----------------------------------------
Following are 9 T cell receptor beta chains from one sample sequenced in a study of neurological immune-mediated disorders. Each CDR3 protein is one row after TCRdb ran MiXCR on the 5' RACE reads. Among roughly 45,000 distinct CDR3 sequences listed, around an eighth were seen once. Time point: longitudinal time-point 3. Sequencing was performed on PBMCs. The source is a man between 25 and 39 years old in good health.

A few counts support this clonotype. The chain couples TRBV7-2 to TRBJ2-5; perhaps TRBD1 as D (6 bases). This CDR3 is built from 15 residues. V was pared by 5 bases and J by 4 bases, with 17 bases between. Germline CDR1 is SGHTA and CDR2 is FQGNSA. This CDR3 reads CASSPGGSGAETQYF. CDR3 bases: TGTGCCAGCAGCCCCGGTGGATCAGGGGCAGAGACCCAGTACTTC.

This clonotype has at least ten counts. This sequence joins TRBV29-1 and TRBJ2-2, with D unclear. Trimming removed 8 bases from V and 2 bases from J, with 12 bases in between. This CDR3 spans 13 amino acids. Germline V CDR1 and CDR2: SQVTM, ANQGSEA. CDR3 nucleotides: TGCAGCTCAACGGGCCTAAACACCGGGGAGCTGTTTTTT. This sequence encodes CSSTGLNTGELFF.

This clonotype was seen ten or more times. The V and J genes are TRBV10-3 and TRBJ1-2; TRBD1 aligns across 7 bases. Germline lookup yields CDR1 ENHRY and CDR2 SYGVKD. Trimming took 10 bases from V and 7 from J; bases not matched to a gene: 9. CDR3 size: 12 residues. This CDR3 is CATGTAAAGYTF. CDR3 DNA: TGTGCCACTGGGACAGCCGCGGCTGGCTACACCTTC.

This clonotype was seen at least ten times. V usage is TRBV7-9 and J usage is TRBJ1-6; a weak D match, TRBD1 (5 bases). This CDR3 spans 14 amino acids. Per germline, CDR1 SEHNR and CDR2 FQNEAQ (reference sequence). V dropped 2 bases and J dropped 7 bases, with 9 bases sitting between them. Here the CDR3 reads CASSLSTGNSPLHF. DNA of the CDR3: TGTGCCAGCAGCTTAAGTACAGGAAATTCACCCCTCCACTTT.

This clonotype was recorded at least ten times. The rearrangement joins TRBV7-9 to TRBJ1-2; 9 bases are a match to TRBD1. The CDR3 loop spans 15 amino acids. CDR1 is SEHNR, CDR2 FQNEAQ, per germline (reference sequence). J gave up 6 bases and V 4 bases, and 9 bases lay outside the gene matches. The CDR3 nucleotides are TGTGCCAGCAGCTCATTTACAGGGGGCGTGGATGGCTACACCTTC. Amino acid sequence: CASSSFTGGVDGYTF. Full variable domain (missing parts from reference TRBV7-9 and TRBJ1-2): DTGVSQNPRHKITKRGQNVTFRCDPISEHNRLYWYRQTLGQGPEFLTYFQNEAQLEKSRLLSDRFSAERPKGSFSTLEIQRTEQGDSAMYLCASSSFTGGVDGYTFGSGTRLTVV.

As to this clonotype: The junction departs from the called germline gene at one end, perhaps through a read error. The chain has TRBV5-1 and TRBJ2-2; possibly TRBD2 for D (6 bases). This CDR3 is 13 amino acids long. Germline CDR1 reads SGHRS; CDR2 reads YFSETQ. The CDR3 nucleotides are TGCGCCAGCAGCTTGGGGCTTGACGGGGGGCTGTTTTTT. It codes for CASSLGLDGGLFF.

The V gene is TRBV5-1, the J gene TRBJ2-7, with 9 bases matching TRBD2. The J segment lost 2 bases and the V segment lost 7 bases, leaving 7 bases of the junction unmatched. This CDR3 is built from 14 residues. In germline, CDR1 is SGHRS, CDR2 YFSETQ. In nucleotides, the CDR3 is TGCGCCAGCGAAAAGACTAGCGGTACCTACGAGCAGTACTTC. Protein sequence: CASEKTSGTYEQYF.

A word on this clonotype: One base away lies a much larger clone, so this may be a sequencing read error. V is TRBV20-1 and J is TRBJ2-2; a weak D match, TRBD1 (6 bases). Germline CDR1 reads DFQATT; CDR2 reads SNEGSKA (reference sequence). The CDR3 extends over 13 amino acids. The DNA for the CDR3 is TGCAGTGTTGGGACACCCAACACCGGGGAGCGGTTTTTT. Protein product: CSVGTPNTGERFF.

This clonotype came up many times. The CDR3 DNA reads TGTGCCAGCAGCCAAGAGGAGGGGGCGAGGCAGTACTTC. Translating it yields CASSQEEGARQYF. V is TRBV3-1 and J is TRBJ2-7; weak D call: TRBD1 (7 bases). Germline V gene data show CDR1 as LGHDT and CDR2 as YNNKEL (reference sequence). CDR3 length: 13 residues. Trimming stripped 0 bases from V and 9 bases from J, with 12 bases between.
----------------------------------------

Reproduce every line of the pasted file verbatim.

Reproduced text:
Following are 9 T cell receptor beta chains from one sample sequenced in a study of neurological immune-mediated disorders. Each CDR3 protein is one row after TCRdb ran MiXCR on the 5' RACE reads. Among roughly 45,000 distinct CDR3 sequences listed, around an eighth were seen once. Time point: longitudinal time-point 3. Sequencing was performed on PBMCs. The source is a man between 25 and 39 years old in good health.

A few counts support this clonotype. The chain couples TRBV7-2 to TRBJ2-5; perhaps TRBD1 as D (6 bases). This CDR3 is built from 15 residues. V was pared by 5 bases and J by 4 bases, with 17 bases between. Germline CDR1 is SGHTA and CDR2 is FQGNSA. This CDR3 reads CASSPGGSGAETQYF. CDR3 bases: TGTGCCAGCAGCCCCGGTGGATCAGGGGCAGAGACCCAGTACTTC.

This clonotype has at least ten counts. This sequence joins TRBV29-1 and TRBJ2-2, with D unclear. Trimming removed 8 bases from V and 2 bases from J, with 12 bases in between. This CDR3 spans 13 amino acids. Germline V CDR1 and CDR2: SQVTM, ANQGSEA. CDR3 nucleotides: TGCAGCTCAACGGGCCTAAACACCGGGGAGCTGTTTTTT. This sequence encodes CSSTGLNTGELFF.

This clonotype was seen ten or more times. The V and J genes are TRBV10-3 and TRBJ1-2; TRBD1 aligns across 7 bases. Germline lookup yields CDR1 ENHRY and CDR2 SYGVKD. Trimming took 10 bases from V and 7 from J; bases not matched to a gene: 9. CDR3 size: 12 residues. This CDR3 is CATGTAAAGYTF. CDR3 DNA: TGTGCCACTGGGACAGCCGCGGCTGGCTACACCTTC.

This clonotype was seen at least ten times. V usage is TRBV7-9 and J usage is TRBJ1-6; a weak D match, TRBD1 (5 bases). This CDR3 spans 14 amino acids. Per germline, CDR1 SEHNR and CDR2 FQNEAQ (reference sequence). V dropped 2 bases and J dropped 7 bases, with 9 bases sitting between them. Here the CDR3 reads CASSLSTGNSPLHF. DNA of the CDR3: TGTGCCAGCAGCTTAAGTACAGGAAATTCACCCCTCCACTTT.

This clonotype was recorded at least ten times. The rearrangement joins TRBV7-9 to TRBJ1-2; 9 bases are a match to TRBD1. The CDR3 loop spans 15 amino acids. CDR1 is SEHNR, CDR2 FQNEAQ, per germline (reference sequence). J gave up 6 bases and V 4 bases, and 9 bases lay outside the gene matches. The CDR3 nucleotides are TGTGCCAGCAGCTCATTTACAGGGGGCGTGGATGGCTACACCTTC. Amino acid sequence: CASSSFTGGVDGYTF. Full variable domain (missing parts from reference TRBV7-9 and TRBJ1-2): DTGVSQNPRHKITKRGQNVTFRCDPISEHNRLYWYRQTLGQGPEFLTYFQNEAQLEKSRLLSDRFSAERPKGSFSTLEIQRTEQGDSAMYLCASSSFTGGVDGYTFGSGTRLTVV.

As to this clonotype: The junction departs from the called germline gene at one end, perhaps through a read error. The chain has TRBV5-1 and TRBJ2-2; possibly TRBD2 for D (6 bases). This CDR3 is 13 amino acids long. Germline CDR1 reads SGHRS; CDR2 reads YFSETQ. The CDR3 nucleotides are TGCGCCAGCAGCTTGGGGCTTGACGGGGGGCTGTTTTTT. It codes for CASSLGLDGGLFF.

The V gene is TRBV5-1, the J gene TRBJ2-7, with 9 bases matching TRBD2. The J segment lost 2 bases and the V segment lost 7 bases, leaving 7 bases of the junction unmatched. This CDR3 is built from 14 residues. In germline, CDR1 is SGHRS, CDR2 YFSETQ. In nucleotides, the CDR3 is TGCGCCAGCGAAAAGACTAGCGGTACCTACGAGCAGTACTTC. Protein sequence: CASEKTSGTYEQYF.

A word on this clonotype: One base away lies a much larger clone, so this may be a sequencing read error. V is TRBV20-1 and J is TRBJ2-2; a weak D match, TRBD1 (6 bases). Germline CDR1 reads DFQATT; CDR2 reads SNEGSKA (reference sequence). The CDR3 extends over 13 amino acids. The DNA for the CDR3 is TGCAGTGTTGGGACACCCAACACCGGGGAGCGGTTTTTT. Protein product: CSVGTPNTGERFF.

This clonotype came up many times. The CDR3 DNA reads TGTGCCAGCAGCCAAGAGGAGGGGGCGAGGCAGTACTTC. Translating it yields CASSQEEGARQYF. V is TRBV3-1 and J is TRBJ2-7; weak D call: TRBD1 (7 bases). Germline V gene data show CDR1 as LGHDT and CDR2 as YNNKEL (reference sequence). CDR3 length: 13 residues. Trimming stripped 0 bases from V and 9 bases from J, with 12 bases between.